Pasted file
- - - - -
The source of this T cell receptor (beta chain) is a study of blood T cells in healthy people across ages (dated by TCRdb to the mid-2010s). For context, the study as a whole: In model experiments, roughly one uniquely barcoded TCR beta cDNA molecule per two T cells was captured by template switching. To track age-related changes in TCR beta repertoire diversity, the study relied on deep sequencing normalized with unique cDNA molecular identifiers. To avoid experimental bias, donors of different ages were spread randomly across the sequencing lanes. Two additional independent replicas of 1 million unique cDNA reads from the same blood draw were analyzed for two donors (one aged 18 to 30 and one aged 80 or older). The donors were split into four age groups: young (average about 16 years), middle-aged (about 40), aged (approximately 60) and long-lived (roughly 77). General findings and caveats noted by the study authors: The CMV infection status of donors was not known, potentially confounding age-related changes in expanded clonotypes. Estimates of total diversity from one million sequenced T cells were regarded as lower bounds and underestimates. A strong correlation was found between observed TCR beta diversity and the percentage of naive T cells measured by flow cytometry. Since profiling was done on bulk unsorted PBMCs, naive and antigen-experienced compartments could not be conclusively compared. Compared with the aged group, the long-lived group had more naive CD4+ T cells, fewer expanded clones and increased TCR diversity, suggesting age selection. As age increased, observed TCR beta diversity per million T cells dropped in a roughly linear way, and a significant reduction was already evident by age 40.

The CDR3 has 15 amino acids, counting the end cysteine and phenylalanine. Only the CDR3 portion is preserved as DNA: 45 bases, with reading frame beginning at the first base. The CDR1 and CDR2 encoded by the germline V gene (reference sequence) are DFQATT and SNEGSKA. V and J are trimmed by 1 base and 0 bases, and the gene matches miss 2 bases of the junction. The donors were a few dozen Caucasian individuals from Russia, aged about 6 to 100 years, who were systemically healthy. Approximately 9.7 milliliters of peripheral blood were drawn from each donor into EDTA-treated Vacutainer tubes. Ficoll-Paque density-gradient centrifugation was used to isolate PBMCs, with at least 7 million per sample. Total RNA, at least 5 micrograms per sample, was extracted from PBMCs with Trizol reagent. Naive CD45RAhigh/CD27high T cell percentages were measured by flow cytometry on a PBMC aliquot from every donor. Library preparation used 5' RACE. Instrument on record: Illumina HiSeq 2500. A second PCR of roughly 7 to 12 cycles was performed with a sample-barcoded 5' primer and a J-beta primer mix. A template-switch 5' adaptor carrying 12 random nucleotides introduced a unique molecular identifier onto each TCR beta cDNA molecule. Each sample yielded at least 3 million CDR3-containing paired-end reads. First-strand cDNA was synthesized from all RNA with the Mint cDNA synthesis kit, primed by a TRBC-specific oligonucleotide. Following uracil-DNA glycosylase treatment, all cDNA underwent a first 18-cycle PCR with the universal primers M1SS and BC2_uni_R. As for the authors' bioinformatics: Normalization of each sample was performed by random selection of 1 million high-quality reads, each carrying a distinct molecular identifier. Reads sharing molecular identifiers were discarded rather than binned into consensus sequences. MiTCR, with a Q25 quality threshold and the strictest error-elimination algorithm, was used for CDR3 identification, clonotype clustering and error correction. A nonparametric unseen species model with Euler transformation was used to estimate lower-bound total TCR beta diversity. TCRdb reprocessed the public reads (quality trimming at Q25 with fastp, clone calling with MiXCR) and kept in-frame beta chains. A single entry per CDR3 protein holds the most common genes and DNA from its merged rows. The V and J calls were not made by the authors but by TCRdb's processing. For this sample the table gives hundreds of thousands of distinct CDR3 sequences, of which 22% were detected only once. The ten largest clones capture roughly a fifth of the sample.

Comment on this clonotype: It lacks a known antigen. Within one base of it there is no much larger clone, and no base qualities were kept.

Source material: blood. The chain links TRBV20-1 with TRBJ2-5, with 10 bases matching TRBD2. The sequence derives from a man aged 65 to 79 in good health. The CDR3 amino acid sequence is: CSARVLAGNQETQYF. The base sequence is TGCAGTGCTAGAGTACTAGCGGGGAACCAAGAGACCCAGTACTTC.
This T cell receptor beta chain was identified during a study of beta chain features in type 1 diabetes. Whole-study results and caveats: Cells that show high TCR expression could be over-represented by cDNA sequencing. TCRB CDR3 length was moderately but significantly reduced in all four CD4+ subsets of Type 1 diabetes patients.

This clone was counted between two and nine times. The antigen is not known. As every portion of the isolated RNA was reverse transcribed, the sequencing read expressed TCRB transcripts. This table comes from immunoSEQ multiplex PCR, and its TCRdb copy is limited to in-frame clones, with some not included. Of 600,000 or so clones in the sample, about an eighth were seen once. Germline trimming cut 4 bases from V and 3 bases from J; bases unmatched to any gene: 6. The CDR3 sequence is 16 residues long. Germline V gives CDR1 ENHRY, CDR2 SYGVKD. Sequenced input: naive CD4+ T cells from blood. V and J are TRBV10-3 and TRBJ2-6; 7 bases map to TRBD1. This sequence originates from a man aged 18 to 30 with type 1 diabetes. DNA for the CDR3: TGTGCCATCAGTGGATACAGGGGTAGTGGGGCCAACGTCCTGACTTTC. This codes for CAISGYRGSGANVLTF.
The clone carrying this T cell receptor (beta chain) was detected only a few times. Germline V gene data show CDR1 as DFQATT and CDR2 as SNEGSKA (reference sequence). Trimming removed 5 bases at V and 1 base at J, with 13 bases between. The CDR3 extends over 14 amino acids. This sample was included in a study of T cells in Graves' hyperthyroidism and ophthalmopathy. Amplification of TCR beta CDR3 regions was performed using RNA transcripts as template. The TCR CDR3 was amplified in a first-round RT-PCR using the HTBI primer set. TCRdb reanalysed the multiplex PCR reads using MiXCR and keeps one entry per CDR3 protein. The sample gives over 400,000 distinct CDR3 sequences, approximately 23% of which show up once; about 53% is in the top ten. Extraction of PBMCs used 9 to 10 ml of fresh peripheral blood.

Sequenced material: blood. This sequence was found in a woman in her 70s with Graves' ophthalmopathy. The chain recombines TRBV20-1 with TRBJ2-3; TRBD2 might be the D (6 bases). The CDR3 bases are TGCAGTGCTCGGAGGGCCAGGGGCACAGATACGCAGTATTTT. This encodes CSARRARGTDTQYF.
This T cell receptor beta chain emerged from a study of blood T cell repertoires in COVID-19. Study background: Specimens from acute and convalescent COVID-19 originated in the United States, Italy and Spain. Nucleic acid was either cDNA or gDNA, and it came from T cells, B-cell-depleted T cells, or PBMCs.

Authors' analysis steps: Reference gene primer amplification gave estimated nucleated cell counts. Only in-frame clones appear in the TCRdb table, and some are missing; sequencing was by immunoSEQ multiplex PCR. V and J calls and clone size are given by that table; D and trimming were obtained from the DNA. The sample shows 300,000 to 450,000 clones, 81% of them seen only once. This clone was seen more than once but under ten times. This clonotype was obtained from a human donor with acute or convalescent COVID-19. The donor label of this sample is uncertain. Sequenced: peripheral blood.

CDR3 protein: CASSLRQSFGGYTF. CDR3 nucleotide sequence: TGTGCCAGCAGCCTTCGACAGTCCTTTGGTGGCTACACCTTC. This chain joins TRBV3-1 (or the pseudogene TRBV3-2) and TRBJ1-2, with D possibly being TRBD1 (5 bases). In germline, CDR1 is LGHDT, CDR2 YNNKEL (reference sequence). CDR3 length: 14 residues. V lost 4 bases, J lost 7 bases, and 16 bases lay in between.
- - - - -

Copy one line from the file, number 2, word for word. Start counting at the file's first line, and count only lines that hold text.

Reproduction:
The CDR3 has 15 amino acids, counting the end cysteine and phenylalanine. Only the CDR3 portion is preserved as DNA: 45 bases, with reading frame beginning at the first base. The CDR1 and CDR2 encoded by the germline V gene (reference sequence) are DFQATT and SNEGSKA. V and J are trimmed by 1 base and 0 bases, and the gene matches miss 2 bases of the junction. The donors were a few dozen Caucasian individuals from Russia, aged about 6 to 100 years, who were systemically healthy. Approximately 9.7 milliliters of peripheral blood were drawn from each donor into EDTA-treated Vacutainer tubes. Ficoll-Paque density-gradient centrifugation was used to isolate PBMCs, with at least 7 million per sample. Total RNA, at least 5 micrograms per sample, was extracted from PBMCs with Trizol reagent. Naive CD45RAhigh/CD27high T cell percentages were measured by flow cytometry on a PBMC aliquot from every donor. Library preparation used 5' RACE. Instrument on record: Illumina HiSeq 2500. A second PCR of roughly 7 to 12 cycles was performed with a sample-barcoded 5' primer and a J-beta primer mix. A template-switch 5' adaptor carrying 12 random nucleotides introduced a unique molecular identifier onto each TCR beta cDNA molecule. Each sample yielded at least 3 million CDR3-containing paired-end reads. First-strand cDNA was synthesized from all RNA with the Mint cDNA synthesis kit, primed by a TRBC-specific oligonucleotide. Following uracil-DNA glycosylase treatment, all cDNA underwent a first 18-cycle PCR with the universal primers M1SS and BC2_uni_R. As for the authors' bioinformatics: Normalization of each sample was performed by random selection of 1 million high-quality reads, each carrying a distinct molecular identifier. Reads sharing molecular identifiers were discarded rather than binned into consensus sequences. MiTCR, with a Q25 quality threshold and the strictest error-elimination algorithm, was used for CDR3 identification, clonotype clustering and error correction. A nonparametric unseen species model with Euler transformation was used to estimate lower-bound total TCR beta diversity. TCRdb reprocessed the public reads (quality trimming at Q25 with fastp, clone calling with MiXCR) and kept in-frame beta chains. A single entry per CDR3 protein holds the most common genes and DNA from its merged rows. The V and J calls were not made by the authors but by TCRdb's processing. For this sample the table gives hundreds of thousands of distinct CDR3 sequences, of which 22% were detected only once. The ten largest clones capture roughly a fifth of the sample.